I've now ridden my Mango 10000 km since I first rode it, just under eleven months ago. That's about 910 km per month. I calculated before I left work today that I'd be a couple of km short of the magic figure if I rode home the usual way, so I took a detour through Assen to make up 2 km extra, and 10000 rolled onto the computer just as I passed my home.
It's been used for many day rides and a few races as well as my regular commute, and it's really worked very well for all these things.
The luggage space inside has been used for shopping, for vegetables I've bought from stalls at the side of the cycle path on my way home from work, and for my tent and sleeping bag when I've gone further from home. It's also pulled a trailer when there has been more to carry.
As I commuted all through winter (and also the Dutch summer), I've ridden my Mango through snow and rain, and it's also provided some some shade from the sun on days when the temperature was 37 C.
The Mango has done all these things, and done them all very well. It's just wonderful to be able to go faster for the same effort, even into headwinds which would otherwise be a bit dis-spiriting. This evening there was a strong head/side wind on the way home, but it didn't stop me cruising at 38-39 km/h without any difficulty at all.
And what does 10000 km represent in terms of fuel consumption for a car ? Well, if instead of riding in the Mango I'd driven our quite average car this distance then it would have consumed about 730 l (160 gallons / 192 US gallons) of petrol, costing over 1000 euros (about 90 euros per month), which would have put 1680 kg of CO2 into the atmosphere. My 60 km round trip commute would have consumed about 4.5 l per day, about 7 euros per day, and produced about 10 kg of CO2 for each commute.
If we'd invested €25000 or so in a shiny new "green" Toyota Prius, I'd have been able to get away with burning only about 2/3rds as much fuel. And to repay the loan over 5 years would cost around 500 euros per month and fuel cost around 60 euros per month.
Instead, with my €5500 Mango I've not had to buy any fuel at all, and if I had a loan then the repayments would have been similar to just the fuel cost for a car. My Mango consumes no fossil fuels (not even indirectly at a power station) and produces no CO2 emissions. It's the true green alternative, and it also keeps me fit - saving on the cost of the gym which perhaps I might have subscribed to if I lived in another world and didn't cycle regularly.
Governments around the world encourage people to sell existing cars and buy slightly more efficient models. Where is the comparable government help to buy a truly green vehicle ?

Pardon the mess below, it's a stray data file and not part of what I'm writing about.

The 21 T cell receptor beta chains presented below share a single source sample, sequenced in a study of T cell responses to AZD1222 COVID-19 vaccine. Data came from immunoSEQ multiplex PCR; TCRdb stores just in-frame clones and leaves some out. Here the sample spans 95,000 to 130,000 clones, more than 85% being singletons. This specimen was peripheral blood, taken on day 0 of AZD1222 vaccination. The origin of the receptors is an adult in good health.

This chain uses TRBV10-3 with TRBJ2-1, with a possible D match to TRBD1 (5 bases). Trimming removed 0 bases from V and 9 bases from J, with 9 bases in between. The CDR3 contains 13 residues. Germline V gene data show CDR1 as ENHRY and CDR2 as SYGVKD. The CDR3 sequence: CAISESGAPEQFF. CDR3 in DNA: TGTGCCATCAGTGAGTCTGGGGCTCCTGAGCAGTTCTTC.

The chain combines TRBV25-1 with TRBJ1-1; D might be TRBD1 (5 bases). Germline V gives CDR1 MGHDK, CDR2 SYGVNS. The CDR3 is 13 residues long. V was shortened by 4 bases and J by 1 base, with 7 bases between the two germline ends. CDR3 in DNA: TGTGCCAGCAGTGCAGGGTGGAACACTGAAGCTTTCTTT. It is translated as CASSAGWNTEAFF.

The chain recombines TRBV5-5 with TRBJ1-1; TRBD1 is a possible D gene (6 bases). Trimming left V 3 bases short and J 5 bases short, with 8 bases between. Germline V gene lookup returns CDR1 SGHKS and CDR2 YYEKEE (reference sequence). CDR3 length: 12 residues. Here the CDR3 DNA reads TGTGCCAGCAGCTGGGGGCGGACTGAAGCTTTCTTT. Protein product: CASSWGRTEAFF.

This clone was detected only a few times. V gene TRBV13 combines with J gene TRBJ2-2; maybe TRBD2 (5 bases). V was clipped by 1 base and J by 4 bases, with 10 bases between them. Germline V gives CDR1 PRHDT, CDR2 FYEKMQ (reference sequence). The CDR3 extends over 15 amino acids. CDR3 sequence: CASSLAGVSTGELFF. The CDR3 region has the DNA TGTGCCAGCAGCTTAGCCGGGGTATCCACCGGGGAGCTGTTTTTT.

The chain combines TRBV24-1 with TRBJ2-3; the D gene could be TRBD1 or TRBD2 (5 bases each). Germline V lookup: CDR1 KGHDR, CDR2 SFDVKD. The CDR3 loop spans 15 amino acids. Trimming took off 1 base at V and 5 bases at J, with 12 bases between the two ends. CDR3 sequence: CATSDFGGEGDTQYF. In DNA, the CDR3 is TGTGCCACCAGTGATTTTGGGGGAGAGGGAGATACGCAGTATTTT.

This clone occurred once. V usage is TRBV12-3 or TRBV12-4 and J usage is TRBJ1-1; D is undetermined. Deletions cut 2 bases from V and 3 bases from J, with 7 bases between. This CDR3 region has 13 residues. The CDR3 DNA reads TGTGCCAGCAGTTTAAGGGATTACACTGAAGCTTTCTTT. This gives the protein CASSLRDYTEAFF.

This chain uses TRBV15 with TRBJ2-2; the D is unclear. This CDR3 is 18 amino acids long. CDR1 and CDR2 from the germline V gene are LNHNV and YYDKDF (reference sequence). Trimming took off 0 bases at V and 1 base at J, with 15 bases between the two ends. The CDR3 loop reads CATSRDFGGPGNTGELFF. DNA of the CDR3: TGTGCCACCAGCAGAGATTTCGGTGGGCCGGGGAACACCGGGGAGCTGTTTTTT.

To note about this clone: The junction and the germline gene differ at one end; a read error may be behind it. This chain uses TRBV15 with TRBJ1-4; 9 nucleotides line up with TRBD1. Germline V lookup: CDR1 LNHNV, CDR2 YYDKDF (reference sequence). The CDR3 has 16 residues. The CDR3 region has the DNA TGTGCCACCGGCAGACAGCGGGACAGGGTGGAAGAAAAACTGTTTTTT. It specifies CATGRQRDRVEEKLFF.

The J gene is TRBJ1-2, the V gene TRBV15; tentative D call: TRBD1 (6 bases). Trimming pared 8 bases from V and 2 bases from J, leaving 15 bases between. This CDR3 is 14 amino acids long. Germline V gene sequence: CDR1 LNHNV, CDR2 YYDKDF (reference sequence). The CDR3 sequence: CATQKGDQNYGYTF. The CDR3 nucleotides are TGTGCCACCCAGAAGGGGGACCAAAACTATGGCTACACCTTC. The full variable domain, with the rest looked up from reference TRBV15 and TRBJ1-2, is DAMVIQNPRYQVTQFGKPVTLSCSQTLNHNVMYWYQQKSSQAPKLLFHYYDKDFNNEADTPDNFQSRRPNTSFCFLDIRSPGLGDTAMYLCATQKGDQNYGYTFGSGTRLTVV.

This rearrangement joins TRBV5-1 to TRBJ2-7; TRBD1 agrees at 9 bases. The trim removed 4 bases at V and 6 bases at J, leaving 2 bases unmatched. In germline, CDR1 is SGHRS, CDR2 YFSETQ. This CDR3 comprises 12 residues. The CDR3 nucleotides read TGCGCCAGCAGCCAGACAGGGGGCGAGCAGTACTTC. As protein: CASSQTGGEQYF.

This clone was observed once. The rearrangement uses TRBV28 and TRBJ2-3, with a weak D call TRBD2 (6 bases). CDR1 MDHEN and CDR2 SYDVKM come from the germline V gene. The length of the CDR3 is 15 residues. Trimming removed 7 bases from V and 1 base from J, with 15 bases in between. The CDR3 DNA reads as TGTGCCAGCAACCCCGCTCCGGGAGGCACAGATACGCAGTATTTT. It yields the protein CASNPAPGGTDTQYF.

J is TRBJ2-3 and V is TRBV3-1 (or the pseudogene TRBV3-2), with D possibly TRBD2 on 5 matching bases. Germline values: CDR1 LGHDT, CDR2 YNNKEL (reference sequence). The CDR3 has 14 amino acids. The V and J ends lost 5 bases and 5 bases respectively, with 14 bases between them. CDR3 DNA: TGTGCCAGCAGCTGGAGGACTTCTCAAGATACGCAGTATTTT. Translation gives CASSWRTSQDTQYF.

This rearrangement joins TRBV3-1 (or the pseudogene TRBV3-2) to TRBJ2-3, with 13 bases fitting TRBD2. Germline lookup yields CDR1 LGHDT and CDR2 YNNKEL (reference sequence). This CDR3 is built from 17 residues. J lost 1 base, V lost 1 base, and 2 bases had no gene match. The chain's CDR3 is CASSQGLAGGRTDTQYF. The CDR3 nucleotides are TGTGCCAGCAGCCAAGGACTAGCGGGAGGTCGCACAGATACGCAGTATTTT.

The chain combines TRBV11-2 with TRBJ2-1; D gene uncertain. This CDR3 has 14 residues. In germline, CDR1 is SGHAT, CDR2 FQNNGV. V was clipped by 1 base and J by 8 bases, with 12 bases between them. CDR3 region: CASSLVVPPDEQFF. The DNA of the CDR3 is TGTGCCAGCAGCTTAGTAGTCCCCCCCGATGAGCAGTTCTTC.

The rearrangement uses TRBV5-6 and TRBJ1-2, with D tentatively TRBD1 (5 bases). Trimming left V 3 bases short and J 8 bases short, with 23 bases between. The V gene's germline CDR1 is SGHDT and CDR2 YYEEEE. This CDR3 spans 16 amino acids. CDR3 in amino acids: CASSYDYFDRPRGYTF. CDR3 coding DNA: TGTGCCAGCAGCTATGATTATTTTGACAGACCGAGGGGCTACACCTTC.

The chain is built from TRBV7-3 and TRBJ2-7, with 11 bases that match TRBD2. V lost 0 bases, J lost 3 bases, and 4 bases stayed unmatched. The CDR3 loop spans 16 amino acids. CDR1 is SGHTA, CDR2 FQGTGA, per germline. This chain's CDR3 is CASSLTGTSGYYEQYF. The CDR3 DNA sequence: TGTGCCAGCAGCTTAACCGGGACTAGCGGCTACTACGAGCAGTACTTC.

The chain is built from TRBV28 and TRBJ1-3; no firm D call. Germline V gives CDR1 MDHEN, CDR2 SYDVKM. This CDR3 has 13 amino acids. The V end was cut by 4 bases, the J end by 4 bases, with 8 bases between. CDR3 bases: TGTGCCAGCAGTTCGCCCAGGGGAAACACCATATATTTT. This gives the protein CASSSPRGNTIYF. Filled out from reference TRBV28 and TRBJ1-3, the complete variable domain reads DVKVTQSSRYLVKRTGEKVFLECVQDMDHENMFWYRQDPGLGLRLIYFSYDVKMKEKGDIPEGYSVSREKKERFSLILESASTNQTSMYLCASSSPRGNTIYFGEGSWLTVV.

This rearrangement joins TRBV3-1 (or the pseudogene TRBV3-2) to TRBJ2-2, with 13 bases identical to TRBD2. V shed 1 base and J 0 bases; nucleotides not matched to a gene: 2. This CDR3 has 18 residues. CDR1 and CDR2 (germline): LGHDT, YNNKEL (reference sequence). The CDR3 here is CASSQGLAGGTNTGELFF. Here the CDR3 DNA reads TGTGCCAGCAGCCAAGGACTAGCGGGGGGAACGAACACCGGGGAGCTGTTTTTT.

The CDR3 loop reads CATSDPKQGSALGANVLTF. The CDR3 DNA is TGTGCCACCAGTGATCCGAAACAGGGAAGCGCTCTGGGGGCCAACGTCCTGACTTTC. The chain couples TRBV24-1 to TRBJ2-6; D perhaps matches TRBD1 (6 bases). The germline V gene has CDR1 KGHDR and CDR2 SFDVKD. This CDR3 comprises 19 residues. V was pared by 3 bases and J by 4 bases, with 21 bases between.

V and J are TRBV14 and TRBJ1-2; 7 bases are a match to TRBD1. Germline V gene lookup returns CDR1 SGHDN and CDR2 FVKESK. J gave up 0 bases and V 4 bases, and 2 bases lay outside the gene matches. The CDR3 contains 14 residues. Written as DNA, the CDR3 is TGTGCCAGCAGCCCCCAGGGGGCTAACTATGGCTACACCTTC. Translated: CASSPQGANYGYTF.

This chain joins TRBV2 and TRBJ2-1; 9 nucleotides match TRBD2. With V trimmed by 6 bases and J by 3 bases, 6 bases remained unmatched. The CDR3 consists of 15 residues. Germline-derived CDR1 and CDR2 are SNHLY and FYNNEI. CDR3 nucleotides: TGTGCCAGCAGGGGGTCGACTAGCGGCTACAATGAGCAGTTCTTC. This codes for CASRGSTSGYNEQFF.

Sometimes people express concerns about the environmental cost of the glass fibre, epoxy, polyester, aluminium etc. used in construction of a velomobile. They're right to do so, as all these things do have a high embedded energy cost, and yes, there are some nasty chemicals involved as well. However, to build a car uses more of everything. The Mango necessarily has to be efficient with the low energy input available from a human (more than 100 W over a long period of time is difficult) vs. that available from an engine or motor (1 horsepower ~= 745 W, and powers over 100 hp are not uncommon for cars - i.e. cars can have 3 orders of magnitude more power available). The Mango weighs only around 30 kg (it depends on the model). This is necessary as rolling resistance and acceleration are dependent on weight, and it must require far less energy to move than a car. If the Mango weighed 1000 kg, it would take a huge effort ever to exceed 10 km/h (there's a calculator here that you can play with). The low weight also means the embedded energy cost is lower simply because fewer materials must be used.
Now a couple of things that I've changed about my Mango more recently. Several months ago I bought one of Peter's small lights to mount near the mirror. It took me ages to get around to mounting it on my Mango last week, but I'm very pleased with the result.
While the small light doesn't consume much electricity, and can't light up the road like the IQ Speed mounted in the front of my Mango, I can aim this light higher without dazzling oncoming cyclists and motorists and it is really very obvious from a distance. Both the IQ Speed and the small "daylight" LEDs in the front of my Mango are also lit in this photo, but the brightest from this angle is the small light next to the mirror. I think it makes the Mango easier to see (to those people for whom 2.5 m of bright yellow simply isn't enough...). It does this while drawing very little current so having a very slight effect on the battery.
Finally, for a couple of weeks I've had an annoying clonk noise with every push on the pedals. One after another, I've been tightening up this and that around the Mango and the clonk noise remained. Today at work Harry suggested it might be the bottom bracket bearing cups being lose. I tightened them and... At last - near silence again ! I'd not even considered these because they weren't obviously lose and I couldn't see where enough movement could come from to make a noise. If you've a mysterious clonk noise when pedaling on a bike with this type of bottom bracket, try tightening up the cups.
You can find out more about the Mango on the manufacturer's website. Yes, I do work there, but I do so because it's really a great product.
Update: I stopped working for Sinner in 2011 to concentrate on our own business. Still ride the Mango, though.
I was of course hoping for 1000 km per month in the Mango. However, I ride other bikes as well, and my personal total is easily over 1000 km per month if these are included.
Read my review of the Sinner Mango Velomobile.